With the news that Bruce Springsteen will devote his next SiriusXM satellite radio DJ show, July 15, to summertime music, it seemed like a good time to take a look back at some of his own summer-y songs. He’ll probably devote most of the show to other artists’ music, but does have some extremely appropriate songs of his own to play, and may play the original versions of some of the summertime songs he has covered, over the years. (July 16 Update: Click here for a report on the show itself.)
So here, below, is a Top 20 list, featuring both studio tracks and concert performances, with a YouTube video for each one.
Note: Inclusion on this list is more about mood than lyrics, in some cases. A song needs a certain lightness, and an upbeat quality, to be a summer song. “Racing in the Street” and “Jungleland,” for instance, both include references to summer, but they’re too dark to be appropriate for a list like this, in my opinion. But the joyous instrumental “Paradise by the ‘C'” feels, to me, like a summer song, even though it has no lyrics, so it’s here.
A Spotify playlist is embedded below the video, though it only has 18 of the songs (two of the covers were not available on Spotify).
Here is the list:
1. “Sherry Darling.” From The River, 1980. A perfect summertime song, in terms of both lyrics (there’s “a hot sun beating on the black top” and “girls melting on the beach”) and mood.
2. “4th of July, Asbury Park (Sandy).” From The Wild, The Innocent & the E Street Shuffle, 1973. Literally set in summer, and Springsteen’s most perfect evocation of the Jersey Shore’s “carnival life.”
3. “Seaside Bar Song.” 1973 outtake included on Tracks, 1998. “There’s something about a pretty girl on a sweet summer night that gets this boy excited,” sings Springsteen in this song, which also includes a line about running barefoot in the sand, listening to music.
4. “Summertime Blues.” A cover of the Eddie Cochran hit — a quintessential summer song, also covered by Blue Cheer, The Who and many others — from 2014.
5. “California Sun.” Another live cover, from 2012, of a classic summer song, this one a 1964 garage-rock hit for The Rivieras.
6. “Jersey Girl.” A Tom Waits song, frequently covered by Springsteen (this version is from 1981). Waits wrote it about his wife, who is from New Jersey, but was likely paying homage to Springsteen with lines such as “Down the shore everything’s all right/You and your baby on a Saturday night.”
7. “Spirit in the Night.” From Greetings From Asbury Park, N.J., 1973. No specific references to summer but the story, about a bunch of kids partying by a lake, certainly has a summertime feel.
8. “Girls in Their Summer Clothes.” From Magic, 2007. A bittersweet, gorgeous pop song.
9. “Heat Wave.” 2014 cover of the Motown classic, a No. 1 hit for Martha & the Vandellas in 1963.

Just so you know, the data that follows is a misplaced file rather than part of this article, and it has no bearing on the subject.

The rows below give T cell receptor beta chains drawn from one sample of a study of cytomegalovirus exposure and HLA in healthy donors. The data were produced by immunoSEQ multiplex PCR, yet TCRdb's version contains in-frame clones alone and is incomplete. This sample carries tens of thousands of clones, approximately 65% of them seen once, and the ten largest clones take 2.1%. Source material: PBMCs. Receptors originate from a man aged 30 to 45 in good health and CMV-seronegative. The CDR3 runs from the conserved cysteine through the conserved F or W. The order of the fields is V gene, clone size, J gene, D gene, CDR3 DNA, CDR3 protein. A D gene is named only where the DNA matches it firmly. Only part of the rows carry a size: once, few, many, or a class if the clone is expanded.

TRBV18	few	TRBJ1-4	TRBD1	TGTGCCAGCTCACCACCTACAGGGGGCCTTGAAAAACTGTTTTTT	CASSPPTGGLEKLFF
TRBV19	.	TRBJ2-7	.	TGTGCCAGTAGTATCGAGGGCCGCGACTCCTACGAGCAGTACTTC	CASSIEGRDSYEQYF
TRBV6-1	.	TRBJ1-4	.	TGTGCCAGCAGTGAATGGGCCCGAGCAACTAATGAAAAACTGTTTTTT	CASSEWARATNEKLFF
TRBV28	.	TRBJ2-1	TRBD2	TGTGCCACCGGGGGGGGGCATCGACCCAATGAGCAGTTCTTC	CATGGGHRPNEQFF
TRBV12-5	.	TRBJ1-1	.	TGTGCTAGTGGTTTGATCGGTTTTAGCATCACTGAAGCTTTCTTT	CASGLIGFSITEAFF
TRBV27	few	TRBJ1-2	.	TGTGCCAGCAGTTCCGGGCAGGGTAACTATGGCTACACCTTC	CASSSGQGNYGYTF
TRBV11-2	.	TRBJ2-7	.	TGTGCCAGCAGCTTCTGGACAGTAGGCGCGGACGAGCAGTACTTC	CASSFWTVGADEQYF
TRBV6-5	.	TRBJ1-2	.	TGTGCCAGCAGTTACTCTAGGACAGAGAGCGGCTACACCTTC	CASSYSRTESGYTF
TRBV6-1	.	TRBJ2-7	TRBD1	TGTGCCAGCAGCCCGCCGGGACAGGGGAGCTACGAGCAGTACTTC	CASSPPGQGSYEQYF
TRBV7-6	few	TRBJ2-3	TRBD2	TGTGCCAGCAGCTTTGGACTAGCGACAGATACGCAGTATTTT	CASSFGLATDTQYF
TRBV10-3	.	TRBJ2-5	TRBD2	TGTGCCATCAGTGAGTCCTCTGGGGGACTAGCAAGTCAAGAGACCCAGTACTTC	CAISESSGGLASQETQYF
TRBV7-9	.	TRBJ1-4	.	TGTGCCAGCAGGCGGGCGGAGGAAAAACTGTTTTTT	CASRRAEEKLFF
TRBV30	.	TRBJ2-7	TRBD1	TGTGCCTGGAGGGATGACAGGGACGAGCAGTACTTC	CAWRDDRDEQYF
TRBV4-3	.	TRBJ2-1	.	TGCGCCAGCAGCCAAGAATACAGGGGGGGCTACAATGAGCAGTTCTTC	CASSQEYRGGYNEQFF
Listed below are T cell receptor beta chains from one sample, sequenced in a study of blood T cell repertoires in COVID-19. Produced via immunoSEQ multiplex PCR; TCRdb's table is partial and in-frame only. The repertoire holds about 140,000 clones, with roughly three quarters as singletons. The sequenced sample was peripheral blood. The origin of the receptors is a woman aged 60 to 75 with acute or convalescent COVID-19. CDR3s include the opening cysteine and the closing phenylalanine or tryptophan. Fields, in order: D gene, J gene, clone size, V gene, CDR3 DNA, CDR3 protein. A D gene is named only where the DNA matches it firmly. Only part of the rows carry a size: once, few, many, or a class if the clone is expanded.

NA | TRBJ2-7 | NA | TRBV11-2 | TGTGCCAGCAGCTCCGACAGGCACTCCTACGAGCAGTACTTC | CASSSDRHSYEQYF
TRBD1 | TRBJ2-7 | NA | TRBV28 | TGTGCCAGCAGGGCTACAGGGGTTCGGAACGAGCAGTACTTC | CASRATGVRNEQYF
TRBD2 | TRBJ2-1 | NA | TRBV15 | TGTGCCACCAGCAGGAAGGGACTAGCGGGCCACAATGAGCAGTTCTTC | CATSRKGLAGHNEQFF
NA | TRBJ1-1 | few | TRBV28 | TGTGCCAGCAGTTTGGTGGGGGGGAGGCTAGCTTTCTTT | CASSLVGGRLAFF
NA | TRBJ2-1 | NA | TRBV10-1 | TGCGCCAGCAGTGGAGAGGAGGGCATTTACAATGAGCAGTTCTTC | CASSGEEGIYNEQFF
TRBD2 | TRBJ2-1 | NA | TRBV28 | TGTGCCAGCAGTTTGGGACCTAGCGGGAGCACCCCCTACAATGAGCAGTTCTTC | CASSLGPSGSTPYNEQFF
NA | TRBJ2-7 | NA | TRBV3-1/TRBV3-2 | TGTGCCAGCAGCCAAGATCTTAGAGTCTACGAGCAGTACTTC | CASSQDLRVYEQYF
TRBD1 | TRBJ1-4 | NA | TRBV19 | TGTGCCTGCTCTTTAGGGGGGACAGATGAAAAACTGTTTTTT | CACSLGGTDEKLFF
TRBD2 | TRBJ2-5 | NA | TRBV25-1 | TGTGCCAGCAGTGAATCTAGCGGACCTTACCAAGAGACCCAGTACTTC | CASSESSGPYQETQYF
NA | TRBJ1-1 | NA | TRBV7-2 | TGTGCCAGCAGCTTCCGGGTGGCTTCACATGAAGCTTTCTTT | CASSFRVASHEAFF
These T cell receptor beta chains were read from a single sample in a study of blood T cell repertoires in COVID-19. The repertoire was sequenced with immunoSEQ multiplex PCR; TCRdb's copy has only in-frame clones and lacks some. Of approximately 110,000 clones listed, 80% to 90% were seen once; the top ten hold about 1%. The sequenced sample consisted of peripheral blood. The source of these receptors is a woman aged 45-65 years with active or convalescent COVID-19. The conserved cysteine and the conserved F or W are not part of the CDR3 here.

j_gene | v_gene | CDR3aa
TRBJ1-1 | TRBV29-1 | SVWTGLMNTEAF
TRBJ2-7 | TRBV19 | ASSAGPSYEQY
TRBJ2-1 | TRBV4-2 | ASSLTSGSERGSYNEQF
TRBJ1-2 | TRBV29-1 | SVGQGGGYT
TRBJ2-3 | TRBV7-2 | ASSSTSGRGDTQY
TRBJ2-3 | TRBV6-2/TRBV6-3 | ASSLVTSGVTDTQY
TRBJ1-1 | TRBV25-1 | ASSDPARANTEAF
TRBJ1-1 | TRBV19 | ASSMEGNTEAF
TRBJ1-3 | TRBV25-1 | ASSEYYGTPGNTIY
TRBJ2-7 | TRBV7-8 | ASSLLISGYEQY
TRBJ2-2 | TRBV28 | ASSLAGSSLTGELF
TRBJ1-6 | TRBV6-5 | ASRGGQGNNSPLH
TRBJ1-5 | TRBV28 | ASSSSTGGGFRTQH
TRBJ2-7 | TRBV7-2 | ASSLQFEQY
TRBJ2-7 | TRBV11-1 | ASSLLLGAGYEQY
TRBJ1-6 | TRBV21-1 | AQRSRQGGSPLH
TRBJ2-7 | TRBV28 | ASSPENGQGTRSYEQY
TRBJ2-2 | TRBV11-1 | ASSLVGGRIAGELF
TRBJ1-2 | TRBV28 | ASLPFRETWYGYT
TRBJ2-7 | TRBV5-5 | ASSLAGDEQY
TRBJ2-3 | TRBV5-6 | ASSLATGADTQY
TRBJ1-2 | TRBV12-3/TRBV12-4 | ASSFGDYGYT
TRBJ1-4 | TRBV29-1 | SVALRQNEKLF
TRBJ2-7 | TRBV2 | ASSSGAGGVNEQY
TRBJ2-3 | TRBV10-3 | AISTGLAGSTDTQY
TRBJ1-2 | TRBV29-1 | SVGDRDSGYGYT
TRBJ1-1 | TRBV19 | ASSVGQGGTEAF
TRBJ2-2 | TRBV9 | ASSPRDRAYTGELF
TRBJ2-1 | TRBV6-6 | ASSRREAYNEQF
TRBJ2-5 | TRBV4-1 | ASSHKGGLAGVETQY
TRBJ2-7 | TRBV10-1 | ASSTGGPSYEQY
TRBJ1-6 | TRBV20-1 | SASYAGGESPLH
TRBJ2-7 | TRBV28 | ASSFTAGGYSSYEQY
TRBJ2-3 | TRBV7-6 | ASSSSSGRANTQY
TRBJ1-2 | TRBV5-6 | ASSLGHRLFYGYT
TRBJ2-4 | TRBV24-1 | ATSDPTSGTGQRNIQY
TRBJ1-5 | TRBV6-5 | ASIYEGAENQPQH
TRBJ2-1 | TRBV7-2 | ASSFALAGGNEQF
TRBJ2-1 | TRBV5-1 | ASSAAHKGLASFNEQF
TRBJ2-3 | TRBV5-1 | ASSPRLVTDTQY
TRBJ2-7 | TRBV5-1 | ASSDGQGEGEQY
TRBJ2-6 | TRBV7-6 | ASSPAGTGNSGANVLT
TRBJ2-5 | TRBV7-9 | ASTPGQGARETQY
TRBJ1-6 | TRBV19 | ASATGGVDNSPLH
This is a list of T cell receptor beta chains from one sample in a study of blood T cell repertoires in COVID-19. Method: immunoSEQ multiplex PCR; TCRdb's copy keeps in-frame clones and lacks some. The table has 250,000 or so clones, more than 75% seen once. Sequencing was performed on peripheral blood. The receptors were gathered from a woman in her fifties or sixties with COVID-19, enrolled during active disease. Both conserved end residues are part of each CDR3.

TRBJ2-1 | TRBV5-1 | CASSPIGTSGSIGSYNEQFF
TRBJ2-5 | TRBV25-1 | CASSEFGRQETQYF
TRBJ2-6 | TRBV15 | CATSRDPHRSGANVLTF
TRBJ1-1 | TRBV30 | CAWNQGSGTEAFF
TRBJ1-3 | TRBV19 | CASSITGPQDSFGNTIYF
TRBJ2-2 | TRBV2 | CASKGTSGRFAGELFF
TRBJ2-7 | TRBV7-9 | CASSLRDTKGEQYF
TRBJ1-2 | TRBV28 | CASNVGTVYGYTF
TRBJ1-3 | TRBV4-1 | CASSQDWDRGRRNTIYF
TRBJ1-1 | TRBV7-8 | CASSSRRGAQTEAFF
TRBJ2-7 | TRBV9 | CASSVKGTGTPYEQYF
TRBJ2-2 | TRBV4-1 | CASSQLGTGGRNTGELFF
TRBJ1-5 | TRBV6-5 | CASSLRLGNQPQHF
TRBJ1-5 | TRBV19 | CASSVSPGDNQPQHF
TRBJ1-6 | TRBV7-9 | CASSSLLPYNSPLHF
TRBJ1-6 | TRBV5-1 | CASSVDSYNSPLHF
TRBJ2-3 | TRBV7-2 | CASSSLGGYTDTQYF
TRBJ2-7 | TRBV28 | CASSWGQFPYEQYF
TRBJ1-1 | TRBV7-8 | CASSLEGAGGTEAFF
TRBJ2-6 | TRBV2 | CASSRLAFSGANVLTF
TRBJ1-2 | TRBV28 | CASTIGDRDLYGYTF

10. “Waitin’ on a Sunny Day.” From The Rising, 2002. “Funny, I thought I felt a sweet summer breeze/Must have been you sighing so deep/Don’t worry, we’re going to find a way,” sings Springsteen in this mainstay of his concerts of the last two decades.
11. “Hello Sunshine.” From Western Stars, 2019. Moody but optimistic enough to qualify as a summer anthem.
12. “Hungry Heart.” From The River, 1980. Again, no specific summer references. But it feels like a summer song to me.
13. “Darlington County.” From Born in the USA, 1984. This song does have a dark twist — the singer’s friend ends up getting arrested, for an unspecified crime — but is set on the Fourth of July and sounds undeniably sunny throughout.
14. “Paradise by the ‘C.'” A raucous showcase for Clarence Clemons’ saxophone playing.
15. “Frankie Fell in Love.” From High Hopes, 2014. There’s nothing about summer in the lyrics, but the song represents Springsteen at his most upbeat.
16. “Ain’t Good Enough for You.” Versions of this song were recorded during both the Darkness on the Edge of Town and The River sessions. It may have been excluded from the latter because its party vibe made it too similar to “Sherry Darling.” It was released on The Promise in 2010.
17. “Surprise, Surprise.” From Working on a Dream, 2009. Just a simple, catchy pop song.
18. “Tomorrow Never Knows.” From Working on a Dream, 2009. Perhaps the only song Springsteen ever wrote that could accurately be described as “winsome.”
19. “Talk to Me.” Written by Springsteen in the ’70s, the buoyant “Talk to Me” became a trademark song for Southside Johnny & the Asbury Jukes, but was released with Springsteen on lead vocals (but the Jukes’ horns parts remaining) on The Promise in 2010.
20. “County Fair.” A 1983 recording included on the 1993 Essential Bruce Springsteen collection. It’s understandable why this track took a long time to be released: The music is bland and generic. But the song’s sweet, nostalgic lyrics were evocative enough to make it a notable bonus track on a compilation, and a worthy entry on this list as well.
And here is the Spotify playlist:
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